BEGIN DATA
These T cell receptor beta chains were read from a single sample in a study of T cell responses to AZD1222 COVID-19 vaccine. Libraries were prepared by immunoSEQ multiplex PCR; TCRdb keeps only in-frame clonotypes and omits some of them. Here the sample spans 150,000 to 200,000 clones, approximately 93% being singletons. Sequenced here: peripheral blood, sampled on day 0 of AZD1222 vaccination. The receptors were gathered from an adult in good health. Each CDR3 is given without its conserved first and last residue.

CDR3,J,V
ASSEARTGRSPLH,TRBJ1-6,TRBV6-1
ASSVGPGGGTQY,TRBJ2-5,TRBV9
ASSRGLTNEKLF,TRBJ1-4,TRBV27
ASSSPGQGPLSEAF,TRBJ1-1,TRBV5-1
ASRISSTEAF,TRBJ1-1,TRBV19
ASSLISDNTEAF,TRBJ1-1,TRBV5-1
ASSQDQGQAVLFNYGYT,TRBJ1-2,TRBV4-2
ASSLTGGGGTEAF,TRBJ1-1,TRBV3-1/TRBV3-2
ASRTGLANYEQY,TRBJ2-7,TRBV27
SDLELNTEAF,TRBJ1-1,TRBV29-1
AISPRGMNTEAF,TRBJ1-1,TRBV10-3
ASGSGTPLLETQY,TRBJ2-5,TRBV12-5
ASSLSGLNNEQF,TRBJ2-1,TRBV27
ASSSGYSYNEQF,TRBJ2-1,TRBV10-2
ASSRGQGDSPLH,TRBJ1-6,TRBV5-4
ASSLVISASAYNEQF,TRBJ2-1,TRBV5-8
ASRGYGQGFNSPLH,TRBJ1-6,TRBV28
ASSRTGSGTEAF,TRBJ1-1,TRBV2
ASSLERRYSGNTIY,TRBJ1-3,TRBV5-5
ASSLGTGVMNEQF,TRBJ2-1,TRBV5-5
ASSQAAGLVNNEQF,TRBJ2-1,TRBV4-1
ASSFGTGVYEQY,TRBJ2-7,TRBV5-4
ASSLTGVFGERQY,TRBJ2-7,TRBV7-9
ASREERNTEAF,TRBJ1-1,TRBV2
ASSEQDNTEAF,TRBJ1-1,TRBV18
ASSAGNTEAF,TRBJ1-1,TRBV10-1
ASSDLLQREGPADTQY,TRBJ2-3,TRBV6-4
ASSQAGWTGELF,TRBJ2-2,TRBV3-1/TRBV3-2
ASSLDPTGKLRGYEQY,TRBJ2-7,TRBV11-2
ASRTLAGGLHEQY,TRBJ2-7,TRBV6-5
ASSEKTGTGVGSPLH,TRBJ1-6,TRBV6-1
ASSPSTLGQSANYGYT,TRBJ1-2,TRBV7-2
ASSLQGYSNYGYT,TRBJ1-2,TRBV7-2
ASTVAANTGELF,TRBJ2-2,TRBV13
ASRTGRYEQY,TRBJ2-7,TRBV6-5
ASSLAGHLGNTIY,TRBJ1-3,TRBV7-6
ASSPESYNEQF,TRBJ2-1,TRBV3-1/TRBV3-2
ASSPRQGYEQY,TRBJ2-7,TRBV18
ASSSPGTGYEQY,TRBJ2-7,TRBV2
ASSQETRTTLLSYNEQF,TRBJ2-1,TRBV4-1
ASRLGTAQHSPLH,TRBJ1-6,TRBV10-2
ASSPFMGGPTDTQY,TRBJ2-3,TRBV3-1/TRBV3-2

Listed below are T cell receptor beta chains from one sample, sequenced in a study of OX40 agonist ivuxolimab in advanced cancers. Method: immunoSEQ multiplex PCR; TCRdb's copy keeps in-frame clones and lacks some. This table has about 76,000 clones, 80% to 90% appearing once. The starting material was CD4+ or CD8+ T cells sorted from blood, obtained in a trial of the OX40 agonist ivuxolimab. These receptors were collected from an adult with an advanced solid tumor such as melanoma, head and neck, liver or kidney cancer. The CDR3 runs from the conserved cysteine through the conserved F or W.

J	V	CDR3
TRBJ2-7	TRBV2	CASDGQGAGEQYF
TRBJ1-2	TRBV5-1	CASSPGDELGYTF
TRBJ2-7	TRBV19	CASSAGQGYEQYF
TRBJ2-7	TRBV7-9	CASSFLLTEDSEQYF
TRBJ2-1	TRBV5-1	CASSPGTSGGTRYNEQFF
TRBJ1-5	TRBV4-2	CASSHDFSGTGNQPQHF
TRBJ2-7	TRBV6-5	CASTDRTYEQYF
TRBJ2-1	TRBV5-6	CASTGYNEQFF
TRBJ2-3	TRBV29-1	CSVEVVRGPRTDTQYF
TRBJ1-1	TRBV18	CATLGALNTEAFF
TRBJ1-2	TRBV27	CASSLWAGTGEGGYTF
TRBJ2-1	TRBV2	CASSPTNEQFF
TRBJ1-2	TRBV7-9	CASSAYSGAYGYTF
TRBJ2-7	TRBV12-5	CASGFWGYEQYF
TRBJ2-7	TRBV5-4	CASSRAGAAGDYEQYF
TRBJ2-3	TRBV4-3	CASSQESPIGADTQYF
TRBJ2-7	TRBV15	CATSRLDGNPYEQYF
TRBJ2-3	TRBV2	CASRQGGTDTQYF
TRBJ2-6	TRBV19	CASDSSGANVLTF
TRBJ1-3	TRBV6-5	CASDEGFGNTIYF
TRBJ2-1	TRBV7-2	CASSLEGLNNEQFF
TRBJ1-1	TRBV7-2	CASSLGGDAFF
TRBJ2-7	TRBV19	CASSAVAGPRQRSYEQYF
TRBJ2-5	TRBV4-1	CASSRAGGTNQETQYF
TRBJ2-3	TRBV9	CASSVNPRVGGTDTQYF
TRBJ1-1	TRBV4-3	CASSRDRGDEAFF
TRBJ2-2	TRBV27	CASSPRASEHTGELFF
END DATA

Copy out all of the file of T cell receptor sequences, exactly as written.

These T cell receptor beta chains were read from a single sample in a study of T cell responses to AZD1222 COVID-19 vaccine. Libraries were prepared by immunoSEQ multiplex PCR; TCRdb keeps only in-frame clonotypes and omits some of them. Here the sample spans 150,000 to 200,000 clones, approximately 93% being singletons. Sequenced here: peripheral blood, sampled on day 0 of AZD1222 vaccination. The receptors were gathered from an adult in good health. Each CDR3 is given without its conserved first and last residue.

CDR3,J,V
ASSEARTGRSPLH,TRBJ1-6,TRBV6-1
ASSVGPGGGTQY,TRBJ2-5,TRBV9
ASSRGLTNEKLF,TRBJ1-4,TRBV27
ASSSPGQGPLSEAF,TRBJ1-1,TRBV5-1
ASRISSTEAF,TRBJ1-1,TRBV19
ASSLISDNTEAF,TRBJ1-1,TRBV5-1
ASSQDQGQAVLFNYGYT,TRBJ1-2,TRBV4-2
ASSLTGGGGTEAF,TRBJ1-1,TRBV3-1/TRBV3-2
ASRTGLANYEQY,TRBJ2-7,TRBV27
SDLELNTEAF,TRBJ1-1,TRBV29-1
AISPRGMNTEAF,TRBJ1-1,TRBV10-3
ASGSGTPLLETQY,TRBJ2-5,TRBV12-5
ASSLSGLNNEQF,TRBJ2-1,TRBV27
ASSSGYSYNEQF,TRBJ2-1,TRBV10-2
ASSRGQGDSPLH,TRBJ1-6,TRBV5-4
ASSLVISASAYNEQF,TRBJ2-1,TRBV5-8
ASRGYGQGFNSPLH,TRBJ1-6,TRBV28
ASSRTGSGTEAF,TRBJ1-1,TRBV2
ASSLERRYSGNTIY,TRBJ1-3,TRBV5-5
ASSLGTGVMNEQF,TRBJ2-1,TRBV5-5
ASSQAAGLVNNEQF,TRBJ2-1,TRBV4-1
ASSFGTGVYEQY,TRBJ2-7,TRBV5-4
ASSLTGVFGERQY,TRBJ2-7,TRBV7-9
ASREERNTEAF,TRBJ1-1,TRBV2
ASSEQDNTEAF,TRBJ1-1,TRBV18
ASSAGNTEAF,TRBJ1-1,TRBV10-1
ASSDLLQREGPADTQY,TRBJ2-3,TRBV6-4
ASSQAGWTGELF,TRBJ2-2,TRBV3-1/TRBV3-2
ASSLDPTGKLRGYEQY,TRBJ2-7,TRBV11-2
ASRTLAGGLHEQY,TRBJ2-7,TRBV6-5
ASSEKTGTGVGSPLH,TRBJ1-6,TRBV6-1
ASSPSTLGQSANYGYT,TRBJ1-2,TRBV7-2
ASSLQGYSNYGYT,TRBJ1-2,TRBV7-2
ASTVAANTGELF,TRBJ2-2,TRBV13
ASRTGRYEQY,TRBJ2-7,TRBV6-5
ASSLAGHLGNTIY,TRBJ1-3,TRBV7-6
ASSPESYNEQF,TRBJ2-1,TRBV3-1/TRBV3-2
ASSPRQGYEQY,TRBJ2-7,TRBV18
ASSSPGTGYEQY,TRBJ2-7,TRBV2
ASSQETRTTLLSYNEQF,TRBJ2-1,TRBV4-1
ASRLGTAQHSPLH,TRBJ1-6,TRBV10-2
ASSPFMGGPTDTQY,TRBJ2-3,TRBV3-1/TRBV3-2

Listed below are T cell receptor beta chains from one sample, sequenced in a study of OX40 agonist ivuxolimab in advanced cancers. Method: immunoSEQ multiplex PCR; TCRdb's copy keeps in-frame clones and lacks some. This table has about 76,000 clones, 80% to 90% appearing once. The starting material was CD4+ or CD8+ T cells sorted from blood, obtained in a trial of the OX40 agonist ivuxolimab. These receptors were collected from an adult with an advanced solid tumor such as melanoma, head and neck, liver or kidney cancer. The CDR3 runs from the conserved cysteine through the conserved F or W.

J	V	CDR3
TRBJ2-7	TRBV2	CASDGQGAGEQYF
TRBJ1-2	TRBV5-1	CASSPGDELGYTF
TRBJ2-7	TRBV19	CASSAGQGYEQYF
TRBJ2-7	TRBV7-9	CASSFLLTEDSEQYF
TRBJ2-1	TRBV5-1	CASSPGTSGGTRYNEQFF
TRBJ1-5	TRBV4-2	CASSHDFSGTGNQPQHF
TRBJ2-7	TRBV6-5	CASTDRTYEQYF
TRBJ2-1	TRBV5-6	CASTGYNEQFF
TRBJ2-3	TRBV29-1	CSVEVVRGPRTDTQYF
TRBJ1-1	TRBV18	CATLGALNTEAFF
TRBJ1-2	TRBV27	CASSLWAGTGEGGYTF
TRBJ2-1	TRBV2	CASSPTNEQFF
TRBJ1-2	TRBV7-9	CASSAYSGAYGYTF
TRBJ2-7	TRBV12-5	CASGFWGYEQYF
TRBJ2-7	TRBV5-4	CASSRAGAAGDYEQYF
TRBJ2-3	TRBV4-3	CASSQESPIGADTQYF
TRBJ2-7	TRBV15	CATSRLDGNPYEQYF
TRBJ2-3	TRBV2	CASRQGGTDTQYF
TRBJ2-6	TRBV19	CASDSSGANVLTF
TRBJ1-3	TRBV6-5	CASDEGFGNTIYF
TRBJ2-1	TRBV7-2	CASSLEGLNNEQFF
TRBJ1-1	TRBV7-2	CASSLGGDAFF
TRBJ2-7	TRBV19	CASSAVAGPRQRSYEQYF
TRBJ2-5	TRBV4-1	CASSRAGGTNQETQYF
TRBJ2-3	TRBV9	CASSVNPRVGGTDTQYF
TRBJ1-1	TRBV4-3	CASSRDRGDEAFF
TRBJ2-2	TRBV27	CASSPRASEHTGELFF